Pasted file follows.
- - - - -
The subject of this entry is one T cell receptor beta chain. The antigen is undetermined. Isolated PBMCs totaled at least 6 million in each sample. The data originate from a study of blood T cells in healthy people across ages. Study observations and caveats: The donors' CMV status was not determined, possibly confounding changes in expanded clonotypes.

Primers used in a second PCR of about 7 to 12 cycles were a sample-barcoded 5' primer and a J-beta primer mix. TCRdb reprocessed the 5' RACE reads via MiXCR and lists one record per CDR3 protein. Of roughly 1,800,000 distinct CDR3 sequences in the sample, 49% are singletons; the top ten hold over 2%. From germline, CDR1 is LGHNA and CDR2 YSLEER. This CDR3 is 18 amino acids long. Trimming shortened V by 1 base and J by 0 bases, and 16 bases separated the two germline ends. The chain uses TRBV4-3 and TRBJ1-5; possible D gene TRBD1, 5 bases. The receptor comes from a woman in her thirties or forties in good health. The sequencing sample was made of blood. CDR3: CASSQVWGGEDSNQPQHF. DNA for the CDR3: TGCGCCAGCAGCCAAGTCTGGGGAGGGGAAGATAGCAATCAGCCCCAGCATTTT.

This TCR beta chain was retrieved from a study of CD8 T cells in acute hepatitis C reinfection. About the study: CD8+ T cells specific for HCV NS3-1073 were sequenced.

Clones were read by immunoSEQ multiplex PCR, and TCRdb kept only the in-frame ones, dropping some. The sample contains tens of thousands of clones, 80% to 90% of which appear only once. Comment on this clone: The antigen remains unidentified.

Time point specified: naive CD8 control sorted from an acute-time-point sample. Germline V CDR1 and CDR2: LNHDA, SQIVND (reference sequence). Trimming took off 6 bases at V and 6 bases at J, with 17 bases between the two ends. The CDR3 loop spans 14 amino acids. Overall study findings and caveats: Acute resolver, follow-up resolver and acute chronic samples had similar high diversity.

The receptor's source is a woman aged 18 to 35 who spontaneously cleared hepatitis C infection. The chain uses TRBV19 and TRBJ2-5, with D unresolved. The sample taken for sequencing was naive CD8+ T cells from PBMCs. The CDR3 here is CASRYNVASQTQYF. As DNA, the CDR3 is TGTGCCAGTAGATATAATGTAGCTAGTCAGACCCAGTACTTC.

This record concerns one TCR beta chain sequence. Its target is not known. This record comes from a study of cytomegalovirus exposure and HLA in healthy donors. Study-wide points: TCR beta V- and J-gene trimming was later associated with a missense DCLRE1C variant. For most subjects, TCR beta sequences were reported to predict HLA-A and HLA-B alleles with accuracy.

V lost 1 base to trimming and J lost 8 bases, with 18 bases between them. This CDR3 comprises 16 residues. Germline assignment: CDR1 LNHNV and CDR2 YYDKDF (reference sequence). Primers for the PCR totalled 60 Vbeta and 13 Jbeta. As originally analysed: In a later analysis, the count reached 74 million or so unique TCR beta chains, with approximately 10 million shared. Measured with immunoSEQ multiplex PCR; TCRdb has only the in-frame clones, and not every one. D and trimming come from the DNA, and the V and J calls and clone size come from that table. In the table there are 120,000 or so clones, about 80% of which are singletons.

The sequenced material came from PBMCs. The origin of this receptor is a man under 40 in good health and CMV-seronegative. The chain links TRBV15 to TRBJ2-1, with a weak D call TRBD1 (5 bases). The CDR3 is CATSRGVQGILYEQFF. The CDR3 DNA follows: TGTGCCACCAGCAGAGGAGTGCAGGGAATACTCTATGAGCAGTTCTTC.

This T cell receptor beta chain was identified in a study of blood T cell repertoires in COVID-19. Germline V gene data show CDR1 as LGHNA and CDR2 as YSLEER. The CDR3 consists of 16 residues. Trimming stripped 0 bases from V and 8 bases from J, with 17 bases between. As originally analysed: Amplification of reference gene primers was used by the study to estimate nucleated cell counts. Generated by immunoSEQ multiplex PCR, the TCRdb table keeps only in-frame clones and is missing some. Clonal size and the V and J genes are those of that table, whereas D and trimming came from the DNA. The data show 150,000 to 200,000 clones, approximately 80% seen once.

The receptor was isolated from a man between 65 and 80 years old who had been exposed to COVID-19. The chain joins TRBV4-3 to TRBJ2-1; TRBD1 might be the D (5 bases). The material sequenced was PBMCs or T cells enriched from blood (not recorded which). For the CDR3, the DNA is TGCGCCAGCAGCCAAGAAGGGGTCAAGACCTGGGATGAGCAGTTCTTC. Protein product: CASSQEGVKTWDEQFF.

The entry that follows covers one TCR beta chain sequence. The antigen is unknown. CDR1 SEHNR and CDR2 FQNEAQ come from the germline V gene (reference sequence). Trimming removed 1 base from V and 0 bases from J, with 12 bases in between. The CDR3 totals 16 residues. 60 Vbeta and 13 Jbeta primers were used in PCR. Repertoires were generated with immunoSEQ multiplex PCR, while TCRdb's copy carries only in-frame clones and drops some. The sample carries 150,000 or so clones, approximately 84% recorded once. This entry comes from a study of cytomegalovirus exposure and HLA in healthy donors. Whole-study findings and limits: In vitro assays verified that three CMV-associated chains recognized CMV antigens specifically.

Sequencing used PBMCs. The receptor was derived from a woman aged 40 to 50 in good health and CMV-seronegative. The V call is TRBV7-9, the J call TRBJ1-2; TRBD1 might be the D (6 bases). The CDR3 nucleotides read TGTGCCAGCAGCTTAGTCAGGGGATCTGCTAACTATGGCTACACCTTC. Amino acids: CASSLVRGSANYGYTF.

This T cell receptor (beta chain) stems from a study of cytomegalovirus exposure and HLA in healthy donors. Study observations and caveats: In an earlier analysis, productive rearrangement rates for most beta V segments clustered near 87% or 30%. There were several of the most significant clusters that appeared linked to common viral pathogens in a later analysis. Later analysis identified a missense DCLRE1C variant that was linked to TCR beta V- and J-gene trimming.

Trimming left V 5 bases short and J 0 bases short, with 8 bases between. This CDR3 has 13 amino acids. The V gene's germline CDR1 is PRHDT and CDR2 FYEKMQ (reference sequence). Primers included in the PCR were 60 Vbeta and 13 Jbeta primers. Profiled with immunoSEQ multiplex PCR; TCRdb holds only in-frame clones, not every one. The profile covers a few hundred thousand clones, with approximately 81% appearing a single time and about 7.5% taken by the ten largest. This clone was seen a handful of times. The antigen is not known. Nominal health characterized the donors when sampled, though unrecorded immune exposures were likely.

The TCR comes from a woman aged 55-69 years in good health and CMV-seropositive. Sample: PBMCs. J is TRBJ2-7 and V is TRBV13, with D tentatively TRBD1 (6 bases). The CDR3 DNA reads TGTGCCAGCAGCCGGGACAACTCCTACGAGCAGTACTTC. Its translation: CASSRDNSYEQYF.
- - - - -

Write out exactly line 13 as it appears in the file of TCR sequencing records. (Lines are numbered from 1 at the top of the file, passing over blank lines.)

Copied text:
Sequencing used PBMCs. The receptor was derived from a woman aged 40 to 50 in good health and CMV-seronegative. The V call is TRBV7-9, the J call TRBJ1-2; TRBD1 might be the D (6 bases). The CDR3 nucleotides read TGTGCCAGCAGCTTAGTCAGGGGATCTGCTAACTATGGCTACACCTTC. Amino acids: CASSLVRGSANYGYTF.